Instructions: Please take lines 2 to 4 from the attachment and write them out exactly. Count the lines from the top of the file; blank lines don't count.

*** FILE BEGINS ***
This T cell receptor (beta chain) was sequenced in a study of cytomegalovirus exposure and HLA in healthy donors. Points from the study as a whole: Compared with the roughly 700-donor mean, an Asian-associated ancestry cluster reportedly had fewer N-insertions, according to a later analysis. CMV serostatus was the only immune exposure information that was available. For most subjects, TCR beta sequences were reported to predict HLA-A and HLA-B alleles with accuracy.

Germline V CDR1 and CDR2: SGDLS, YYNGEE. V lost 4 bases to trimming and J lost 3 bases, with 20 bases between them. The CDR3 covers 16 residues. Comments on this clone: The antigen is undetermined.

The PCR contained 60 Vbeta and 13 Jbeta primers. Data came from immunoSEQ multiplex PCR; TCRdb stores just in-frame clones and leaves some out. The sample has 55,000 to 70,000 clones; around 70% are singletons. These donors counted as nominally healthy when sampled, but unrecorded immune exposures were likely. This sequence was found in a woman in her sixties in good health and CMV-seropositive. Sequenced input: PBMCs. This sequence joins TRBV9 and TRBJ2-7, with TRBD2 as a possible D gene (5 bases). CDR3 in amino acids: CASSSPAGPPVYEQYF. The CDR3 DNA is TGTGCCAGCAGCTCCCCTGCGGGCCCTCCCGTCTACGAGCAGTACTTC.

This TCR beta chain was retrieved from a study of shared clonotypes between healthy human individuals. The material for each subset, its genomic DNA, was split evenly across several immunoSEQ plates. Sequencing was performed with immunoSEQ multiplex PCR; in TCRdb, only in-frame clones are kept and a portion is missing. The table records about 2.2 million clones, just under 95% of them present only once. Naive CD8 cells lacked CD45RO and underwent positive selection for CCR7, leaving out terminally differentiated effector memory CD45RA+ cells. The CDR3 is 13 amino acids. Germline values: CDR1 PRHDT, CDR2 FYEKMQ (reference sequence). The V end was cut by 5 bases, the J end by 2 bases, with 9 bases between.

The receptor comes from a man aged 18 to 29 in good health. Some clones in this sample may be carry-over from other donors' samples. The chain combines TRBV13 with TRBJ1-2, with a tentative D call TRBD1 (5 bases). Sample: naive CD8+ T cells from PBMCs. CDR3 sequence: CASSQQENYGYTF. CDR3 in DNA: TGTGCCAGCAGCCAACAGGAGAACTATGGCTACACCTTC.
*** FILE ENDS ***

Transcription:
Germline V CDR1 and CDR2: SGDLS, YYNGEE. V lost 4 bases to trimming and J lost 3 bases, with 20 bases between them. The CDR3 covers 16 residues. Comments on this clone: The antigen is undetermined.

The PCR contained 60 Vbeta and 13 Jbeta primers. Data came from immunoSEQ multiplex PCR; TCRdb stores just in-frame clones and leaves some out. The sample has 55,000 to 70,000 clones; around 70% are singletons. These donors counted as nominally healthy when sampled, but unrecorded immune exposures were likely. This sequence was found in a woman in her sixties in good health and CMV-seropositive. Sequenced input: PBMCs. This sequence joins TRBV9 and TRBJ2-7, with TRBD2 as a possible D gene (5 bases). CDR3 in amino acids: CASSSPAGPPVYEQYF. The CDR3 DNA is TGTGCCAGCAGCTCCCCTGCGGGCCCTCCCGTCTACGAGCAGTACTTC.

This TCR beta chain was retrieved from a study of shared clonotypes between healthy human individuals. The material for each subset, its genomic DNA, was split evenly across several immunoSEQ plates. Sequencing was performed with immunoSEQ multiplex PCR; in TCRdb, only in-frame clones are kept and a portion is missing. The table records about 2.2 million clones, just under 95% of them present only once. Naive CD8 cells lacked CD45RO and underwent positive selection for CCR7, leaving out terminally differentiated effector memory CD45RA+ cells. The CDR3 is 13 amino acids. Germline values: CDR1 PRHDT, CDR2 FYEKMQ (reference sequence). The V end was cut by 5 bases, the J end by 2 bases, with 9 bases between.